Beck couldn't live this challenge down. He decided to test out a Latter-day Saint worship service, telling his children and Tonya to talk to no one. He wanted to attend as little of the then-three-hour church service as possible to prove to his friend he was willing to look for God anywhere.

As he stepped into the chapel and was greeted by a cheery stranger, Beck remembers cynically thinking, "Nobody is that happy. Stop it!"

 You'll also like: How Glenn Beck Became a Latter-day Saint

While Beck wanted to escape after sacrament services, he recalls helpful members guiding them to Primary and Sunday School. When Beck learned he could ask any question he wanted during the gospel doctrine discussion, he raised his hand to ask a question that he thought would lead to Church members ushering him to his car and hoping he'd never return: "Where's Gandhi?"

One question had always frustrated Beck, and that was what happened to good people who didn't accept a particular religion—whether through opportunity or choice. So Beck wanted to know where Latter-day Saints thought someone as selfless as Gandhi would end up in the next life. The answer blew Beck away, and he quickly began searching out more books and information about Latter-day Saint doctrine, beliefs, and the plan of salvation.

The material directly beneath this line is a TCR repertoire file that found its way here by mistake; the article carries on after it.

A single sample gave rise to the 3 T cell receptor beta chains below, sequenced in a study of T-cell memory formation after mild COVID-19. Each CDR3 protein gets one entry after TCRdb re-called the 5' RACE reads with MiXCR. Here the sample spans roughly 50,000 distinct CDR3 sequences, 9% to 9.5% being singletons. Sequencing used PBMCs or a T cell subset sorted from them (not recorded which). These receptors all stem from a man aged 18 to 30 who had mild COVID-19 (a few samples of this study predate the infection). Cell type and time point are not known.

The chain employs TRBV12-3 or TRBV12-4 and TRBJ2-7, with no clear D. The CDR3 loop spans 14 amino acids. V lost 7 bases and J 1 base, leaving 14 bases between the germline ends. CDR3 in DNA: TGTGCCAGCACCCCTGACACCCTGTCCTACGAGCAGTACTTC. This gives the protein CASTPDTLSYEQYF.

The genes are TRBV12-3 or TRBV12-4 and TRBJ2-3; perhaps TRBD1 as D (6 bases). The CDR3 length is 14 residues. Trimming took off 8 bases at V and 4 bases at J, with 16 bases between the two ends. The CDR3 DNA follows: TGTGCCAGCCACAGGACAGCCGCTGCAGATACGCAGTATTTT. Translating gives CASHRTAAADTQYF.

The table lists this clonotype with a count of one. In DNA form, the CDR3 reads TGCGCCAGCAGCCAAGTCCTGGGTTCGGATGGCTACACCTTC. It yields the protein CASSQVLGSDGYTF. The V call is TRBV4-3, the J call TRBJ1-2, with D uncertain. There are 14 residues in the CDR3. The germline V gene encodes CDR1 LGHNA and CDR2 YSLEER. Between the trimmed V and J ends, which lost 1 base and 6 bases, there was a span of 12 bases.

While Beck admits that he didn't find the answer to every intricate question about life, heaven, and death, he said that everything he read made sense and everything pointed back to the core of his beliefs—that Jesus Christ knows us and died for us.

After being baptized a member of the Church, Beck said he "completely changed, literally the next day." The man who once fired an employee for bringing him the wrong pen, the man who hated himself and antagonized others, now felt the grace of God extending into every area of his life. 

"I understand now the cry for mercy," Beck says.

Beck recalls a distinct, touching moment he shared with beloved Southern Baptist Minister Billy Graham. Both Beck and Graham suffered from a rare genetic eye disorder known as macular retinal dystrophy, and the two often talked together about their experiences, family, and faith.

"We were talking about some things, and he said to me, 'How do you know that?'" Beck recalls. "I said, 'I think I know it because of prayer.' And somebody said, 'Well, you know that he is a Mormon,' kind of throwing me under the bus, and he just turned and glared at that individual. And then he looked at me and he said, 'Tell me about your relationship with Christ.' And I did, and he had tears running down his eyes, and at the end he grabbed my hand and then he looked at that other individual and said, 'He sure sounds Christian to me.'"

When asked where he'd be without the Church and his faith today, Beck said emphatically, "I'd be dead. . . . Through Tonya, God saved me, and He saves me all the time. His scriptures have talked me off a ledge so many times."

For more about Glenn Beck's faith journey and his testimony of eternal marriage, the Word or Wisdom, and other gospel principles listen to the full podcast. To read more about his faith journey, check out "How Glenn Beck Became a Latter-day Saint."

Lead image from Getty Images